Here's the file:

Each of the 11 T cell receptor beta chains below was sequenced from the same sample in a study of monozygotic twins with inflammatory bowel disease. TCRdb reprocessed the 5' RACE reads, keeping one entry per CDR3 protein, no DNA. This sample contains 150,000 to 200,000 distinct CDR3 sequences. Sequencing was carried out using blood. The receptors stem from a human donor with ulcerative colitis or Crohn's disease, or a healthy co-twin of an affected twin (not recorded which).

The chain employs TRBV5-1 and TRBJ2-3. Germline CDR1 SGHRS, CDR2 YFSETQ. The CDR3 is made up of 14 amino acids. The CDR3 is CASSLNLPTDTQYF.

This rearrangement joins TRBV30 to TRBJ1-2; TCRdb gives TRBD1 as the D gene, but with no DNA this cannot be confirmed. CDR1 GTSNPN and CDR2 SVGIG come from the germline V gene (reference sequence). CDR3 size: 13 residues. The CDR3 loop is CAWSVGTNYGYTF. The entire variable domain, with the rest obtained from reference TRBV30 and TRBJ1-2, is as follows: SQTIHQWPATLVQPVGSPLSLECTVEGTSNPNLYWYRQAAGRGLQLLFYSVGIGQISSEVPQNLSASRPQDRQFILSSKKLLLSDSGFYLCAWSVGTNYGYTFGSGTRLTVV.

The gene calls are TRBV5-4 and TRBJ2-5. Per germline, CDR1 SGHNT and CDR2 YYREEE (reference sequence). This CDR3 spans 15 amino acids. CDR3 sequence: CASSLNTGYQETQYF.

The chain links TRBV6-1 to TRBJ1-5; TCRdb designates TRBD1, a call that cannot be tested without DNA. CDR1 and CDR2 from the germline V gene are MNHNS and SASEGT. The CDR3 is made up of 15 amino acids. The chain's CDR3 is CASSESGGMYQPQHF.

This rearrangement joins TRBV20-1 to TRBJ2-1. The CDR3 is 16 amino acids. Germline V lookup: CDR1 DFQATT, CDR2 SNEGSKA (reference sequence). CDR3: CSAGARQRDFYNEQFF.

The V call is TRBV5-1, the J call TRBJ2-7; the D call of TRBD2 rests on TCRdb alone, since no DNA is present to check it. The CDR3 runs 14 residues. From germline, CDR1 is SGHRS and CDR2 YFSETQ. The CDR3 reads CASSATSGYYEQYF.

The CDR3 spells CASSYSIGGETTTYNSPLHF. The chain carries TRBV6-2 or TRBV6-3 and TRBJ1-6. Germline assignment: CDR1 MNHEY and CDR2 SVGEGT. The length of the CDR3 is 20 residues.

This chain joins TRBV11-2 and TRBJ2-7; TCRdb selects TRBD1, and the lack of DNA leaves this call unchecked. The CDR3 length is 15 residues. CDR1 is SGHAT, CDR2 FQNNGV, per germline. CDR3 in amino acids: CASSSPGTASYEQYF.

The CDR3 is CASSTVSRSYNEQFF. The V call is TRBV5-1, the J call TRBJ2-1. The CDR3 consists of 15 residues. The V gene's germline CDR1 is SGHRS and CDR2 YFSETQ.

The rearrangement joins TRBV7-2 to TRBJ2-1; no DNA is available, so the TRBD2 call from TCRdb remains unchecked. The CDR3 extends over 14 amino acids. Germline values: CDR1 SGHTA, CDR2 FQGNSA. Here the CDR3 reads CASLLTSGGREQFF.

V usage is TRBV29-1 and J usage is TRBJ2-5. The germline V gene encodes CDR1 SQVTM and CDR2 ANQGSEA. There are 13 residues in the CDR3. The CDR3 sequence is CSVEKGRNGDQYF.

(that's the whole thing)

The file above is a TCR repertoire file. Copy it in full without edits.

Each of the 11 T cell receptor beta chains below was sequenced from the same sample in a study of monozygotic twins with inflammatory bowel disease. TCRdb reprocessed the 5' RACE reads, keeping one entry per CDR3 protein, no DNA. This sample contains 150,000 to 200,000 distinct CDR3 sequences. Sequencing was carried out using blood. The receptors stem from a human donor with ulcerative colitis or Crohn's disease, or a healthy co-twin of an affected twin (not recorded which).

The chain employs TRBV5-1 and TRBJ2-3. Germline CDR1 SGHRS, CDR2 YFSETQ. The CDR3 is made up of 14 amino acids. The CDR3 is CASSLNLPTDTQYF.

This rearrangement joins TRBV30 to TRBJ1-2; TCRdb gives TRBD1 as the D gene, but with no DNA this cannot be confirmed. CDR1 GTSNPN and CDR2 SVGIG come from the germline V gene (reference sequence). CDR3 size: 13 residues. The CDR3 loop is CAWSVGTNYGYTF. The entire variable domain, with the rest obtained from reference TRBV30 and TRBJ1-2, is as follows: SQTIHQWPATLVQPVGSPLSLECTVEGTSNPNLYWYRQAAGRGLQLLFYSVGIGQISSEVPQNLSASRPQDRQFILSSKKLLLSDSGFYLCAWSVGTNYGYTFGSGTRLTVV.

The gene calls are TRBV5-4 and TRBJ2-5. Per germline, CDR1 SGHNT and CDR2 YYREEE (reference sequence). This CDR3 spans 15 amino acids. CDR3 sequence: CASSLNTGYQETQYF.

The chain links TRBV6-1 to TRBJ1-5; TCRdb designates TRBD1, a call that cannot be tested without DNA. CDR1 and CDR2 from the germline V gene are MNHNS and SASEGT. The CDR3 is made up of 15 amino acids. The chain's CDR3 is CASSESGGMYQPQHF.

This rearrangement joins TRBV20-1 to TRBJ2-1. The CDR3 is 16 amino acids. Germline V lookup: CDR1 DFQATT, CDR2 SNEGSKA (reference sequence). CDR3: CSAGARQRDFYNEQFF.

The V call is TRBV5-1, the J call TRBJ2-7; the D call of TRBD2 rests on TCRdb alone, since no DNA is present to check it. The CDR3 runs 14 residues. From germline, CDR1 is SGHRS and CDR2 YFSETQ. The CDR3 reads CASSATSGYYEQYF.

The CDR3 spells CASSYSIGGETTTYNSPLHF. The chain carries TRBV6-2 or TRBV6-3 and TRBJ1-6. Germline assignment: CDR1 MNHEY and CDR2 SVGEGT. The length of the CDR3 is 20 residues.

This chain joins TRBV11-2 and TRBJ2-7; TCRdb selects TRBD1, and the lack of DNA leaves this call unchecked. The CDR3 length is 15 residues. CDR1 is SGHAT, CDR2 FQNNGV, per germline. CDR3 in amino acids: CASSSPGTASYEQYF.

The CDR3 is CASSTVSRSYNEQFF. The V call is TRBV5-1, the J call TRBJ2-1. The CDR3 consists of 15 residues. The V gene's germline CDR1 is SGHRS and CDR2 YFSETQ.

The rearrangement joins TRBV7-2 to TRBJ2-1; no DNA is available, so the TRBD2 call from TCRdb remains unchecked. The CDR3 extends over 14 amino acids. Germline values: CDR1 SGHTA, CDR2 FQGNSA. Here the CDR3 reads CASLLTSGGREQFF.

V usage is TRBV29-1 and J usage is TRBJ2-5. The germline V gene encodes CDR1 SQVTM and CDR2 ANQGSEA. There are 13 residues in the CDR3. The CDR3 sequence is CSVEKGRNGDQYF.